by Keith Sanders
America’s carceral system strips millions of people of many privileges as citizens. Even when released, some of those privileges are not regained. Take voting, for instance. Felons – with rare exceptions in a couple of states – lose their privilege to participate in the political process that directly impacts them upon release; most are disenfranchised on parole while others cannot vote for the rest of their lives.
Not surprisingly then, the carceral system in this country effectively disenfranchises people who haven’t even been convicted of a crime. Pretrial detainees, who are legally innocent, are often restricted from voting while in jail. Even those convicted of misdemeanors are eligible to vote in most states, yet they often do not get a chance to cast a ballot while behind bars.
In fact, the U.S. Supreme Court has made it clear that pretrial detainees – who make up the majority of the 600,000 Americans held inside local jails – are not only eligible to vote but also have the right to vote by absentee ballot, like any other American unable to vote in person.
As a result, advocates have recently made a push to set up polling locations inside jails across the county. Eight large jails provide in-person voting: Cook County Jail in Chicago, Washington D.C.’s Central Detention Facility, Denver County Jail and Van Cise-Simonet Detention Center in Denver, Harris County Jail in Houston, Los Angeles’s Century Regional Detention Facility, Will County Detention Center in Joliet, Illinois, and Genesee County Jail in Flint, Michigan.
Making polling stations available to pretrial detainees solves one common obstacle: lack of awareness. When pretrial detainees discover they can vote, they usually do. For example, roughly 25% of those in Chicago’s Cook County Jail voted in the June 2020 primary, surpassing the 20% of registered voters in Chicago who cast a ballot.
Progress is being made in several states to restore voting rights to former felons. On March 17, 2023, New Mexico lawmakers passed House Bill 4, restoring voting rights to 11,000 people on probation and parole.
Two weeks earlier, on March 3, 2023, Minnesota Gov. Tim Walz (D) signed legislation that that will give 50,000 people previously convicted of a felony immediate voting access. Like the New Mexico legislation, House File 28 restores voting rights to Minnesotans who have served their time, without waiting to complete probation or parole.
In Nebraska, former felons have to wait two years after completing their sentence before going to the ballot box. Legislative Bill 20, if passed, will restore that right automatically after a completed sentence. It could potentially affect some 20,000 Nebraskans.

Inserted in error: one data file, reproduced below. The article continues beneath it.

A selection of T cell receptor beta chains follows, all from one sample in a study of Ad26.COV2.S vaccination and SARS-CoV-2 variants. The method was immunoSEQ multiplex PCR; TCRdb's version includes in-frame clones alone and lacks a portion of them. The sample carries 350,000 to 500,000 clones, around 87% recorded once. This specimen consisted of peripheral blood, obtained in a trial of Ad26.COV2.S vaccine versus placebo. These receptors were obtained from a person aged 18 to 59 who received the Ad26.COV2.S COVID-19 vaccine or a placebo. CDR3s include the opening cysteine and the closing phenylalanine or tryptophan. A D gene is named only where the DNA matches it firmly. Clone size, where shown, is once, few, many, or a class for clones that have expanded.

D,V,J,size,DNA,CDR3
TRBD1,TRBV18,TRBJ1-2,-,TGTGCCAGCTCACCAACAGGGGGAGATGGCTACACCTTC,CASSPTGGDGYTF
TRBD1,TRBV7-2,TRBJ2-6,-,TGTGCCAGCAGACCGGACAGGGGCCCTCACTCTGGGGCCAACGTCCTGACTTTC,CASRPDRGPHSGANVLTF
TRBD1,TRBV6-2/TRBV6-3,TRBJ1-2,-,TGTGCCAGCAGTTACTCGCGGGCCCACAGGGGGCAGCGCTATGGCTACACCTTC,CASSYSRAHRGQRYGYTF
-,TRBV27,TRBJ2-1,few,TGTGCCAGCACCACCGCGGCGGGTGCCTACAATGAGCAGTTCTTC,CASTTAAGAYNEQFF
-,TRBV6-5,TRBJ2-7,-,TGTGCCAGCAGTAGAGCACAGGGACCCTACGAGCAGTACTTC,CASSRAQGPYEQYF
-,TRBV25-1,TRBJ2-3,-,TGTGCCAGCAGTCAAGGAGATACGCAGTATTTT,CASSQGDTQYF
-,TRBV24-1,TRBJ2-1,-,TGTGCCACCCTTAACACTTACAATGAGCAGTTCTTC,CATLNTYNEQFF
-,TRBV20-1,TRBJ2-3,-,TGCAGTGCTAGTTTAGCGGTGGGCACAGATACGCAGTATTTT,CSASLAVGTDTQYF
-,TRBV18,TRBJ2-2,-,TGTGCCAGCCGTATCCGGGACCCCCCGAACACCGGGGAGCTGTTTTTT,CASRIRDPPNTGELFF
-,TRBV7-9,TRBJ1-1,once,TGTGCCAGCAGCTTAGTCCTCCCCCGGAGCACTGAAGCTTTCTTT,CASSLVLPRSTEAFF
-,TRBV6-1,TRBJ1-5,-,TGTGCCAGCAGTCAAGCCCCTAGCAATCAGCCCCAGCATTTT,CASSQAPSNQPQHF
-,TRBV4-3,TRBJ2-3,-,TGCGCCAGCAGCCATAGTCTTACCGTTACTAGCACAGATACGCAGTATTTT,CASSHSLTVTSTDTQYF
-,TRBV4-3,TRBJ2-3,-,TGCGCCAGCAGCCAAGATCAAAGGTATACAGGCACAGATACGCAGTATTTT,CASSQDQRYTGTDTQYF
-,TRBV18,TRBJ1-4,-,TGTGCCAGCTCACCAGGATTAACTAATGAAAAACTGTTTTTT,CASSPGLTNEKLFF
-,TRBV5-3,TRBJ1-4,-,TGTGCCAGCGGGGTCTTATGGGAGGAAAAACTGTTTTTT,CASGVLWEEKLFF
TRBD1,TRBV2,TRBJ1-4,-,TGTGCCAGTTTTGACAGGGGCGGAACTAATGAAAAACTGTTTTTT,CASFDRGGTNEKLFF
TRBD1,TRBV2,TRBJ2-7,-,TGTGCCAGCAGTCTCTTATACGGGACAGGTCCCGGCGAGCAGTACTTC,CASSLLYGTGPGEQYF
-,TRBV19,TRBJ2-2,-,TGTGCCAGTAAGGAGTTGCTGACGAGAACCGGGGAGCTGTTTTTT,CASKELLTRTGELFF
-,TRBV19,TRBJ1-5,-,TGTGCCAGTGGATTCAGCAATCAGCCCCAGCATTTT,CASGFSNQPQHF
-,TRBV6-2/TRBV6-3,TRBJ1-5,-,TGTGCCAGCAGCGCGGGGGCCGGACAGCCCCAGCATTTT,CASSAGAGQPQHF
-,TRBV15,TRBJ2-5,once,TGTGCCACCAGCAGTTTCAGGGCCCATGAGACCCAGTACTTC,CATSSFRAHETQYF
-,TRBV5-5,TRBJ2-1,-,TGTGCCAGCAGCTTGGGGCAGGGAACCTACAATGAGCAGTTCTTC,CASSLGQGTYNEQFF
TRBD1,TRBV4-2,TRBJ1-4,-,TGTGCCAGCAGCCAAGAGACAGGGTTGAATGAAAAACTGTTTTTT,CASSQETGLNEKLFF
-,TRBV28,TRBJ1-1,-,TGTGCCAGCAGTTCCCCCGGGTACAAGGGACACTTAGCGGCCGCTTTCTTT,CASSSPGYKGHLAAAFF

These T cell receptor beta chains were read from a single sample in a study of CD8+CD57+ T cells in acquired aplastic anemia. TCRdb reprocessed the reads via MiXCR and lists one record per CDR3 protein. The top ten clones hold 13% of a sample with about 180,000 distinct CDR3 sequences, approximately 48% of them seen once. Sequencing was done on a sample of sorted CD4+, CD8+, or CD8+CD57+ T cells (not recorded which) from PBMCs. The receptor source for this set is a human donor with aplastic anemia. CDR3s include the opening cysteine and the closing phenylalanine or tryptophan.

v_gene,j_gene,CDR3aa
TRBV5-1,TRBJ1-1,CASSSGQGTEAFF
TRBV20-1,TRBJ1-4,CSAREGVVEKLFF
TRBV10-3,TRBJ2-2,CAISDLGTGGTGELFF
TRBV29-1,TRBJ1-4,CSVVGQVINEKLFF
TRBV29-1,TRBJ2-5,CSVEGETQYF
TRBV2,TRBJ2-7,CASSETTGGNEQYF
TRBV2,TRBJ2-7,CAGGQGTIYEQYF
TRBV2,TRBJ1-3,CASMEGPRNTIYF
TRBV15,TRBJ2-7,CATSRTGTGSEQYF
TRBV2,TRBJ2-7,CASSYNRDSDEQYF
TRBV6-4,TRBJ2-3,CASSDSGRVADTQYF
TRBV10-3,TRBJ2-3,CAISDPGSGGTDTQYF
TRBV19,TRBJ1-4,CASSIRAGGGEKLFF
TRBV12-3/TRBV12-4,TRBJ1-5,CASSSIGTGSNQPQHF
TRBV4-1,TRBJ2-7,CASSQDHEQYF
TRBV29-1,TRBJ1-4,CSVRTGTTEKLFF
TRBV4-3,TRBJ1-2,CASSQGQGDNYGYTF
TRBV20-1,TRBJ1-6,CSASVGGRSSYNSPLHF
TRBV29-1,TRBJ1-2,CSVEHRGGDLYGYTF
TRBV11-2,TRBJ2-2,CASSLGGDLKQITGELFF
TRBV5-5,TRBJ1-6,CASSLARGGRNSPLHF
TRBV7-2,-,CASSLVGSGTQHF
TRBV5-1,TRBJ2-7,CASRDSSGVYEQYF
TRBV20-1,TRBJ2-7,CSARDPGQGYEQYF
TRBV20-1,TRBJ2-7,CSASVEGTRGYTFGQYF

Senate Bill 162 in Nevada, introduced by state Sen. Melanie Scheible (D-Las Vegas), would require jails to establish a polling place exclusively for those incarcerated. Scheible assured naysayers that the bill would merely allow pretrial detainees to exercise their right to vote; it would not allow individuals convicted of a felony to cast a ballot who had not yet had their voting rights restored. The law would also not apply to those held at Nevada state prisons.
Several states with Democratic legislative majorities hope to go even further. Oregon and Illinois lawmakers are proposing that incarcerated felons never lose the right to vote. They would join Maine, Vermont and D.C as places where individuals can always vote, even while paying their debt to society.
California is also moving in the direction of Oregon and Illinois. State Assembly Member Isaac Bryan, (D-Los Angeles), has proposed allowing people to vote while they are serving a prison sentence. His proposal needs approval from two-thirds of lawmakers before it goes to California voters to make it law.
Critics argue that allowing felons and pretrial detainees to vote will skew election outcomes. But research has shown that these groups do not vote in sufficient numbers to sway elections. [See: PLN, Sep. 2022, p.50.] Even if the incarcerated did vote in a large bloc, it is unclear whether they would compete with other blocs opposing their enfranchisement – like religious conservatives – or join them.
Sources: Bolts Magazine, NPR, Prison Policy Initiative, San Francisco Chronicle
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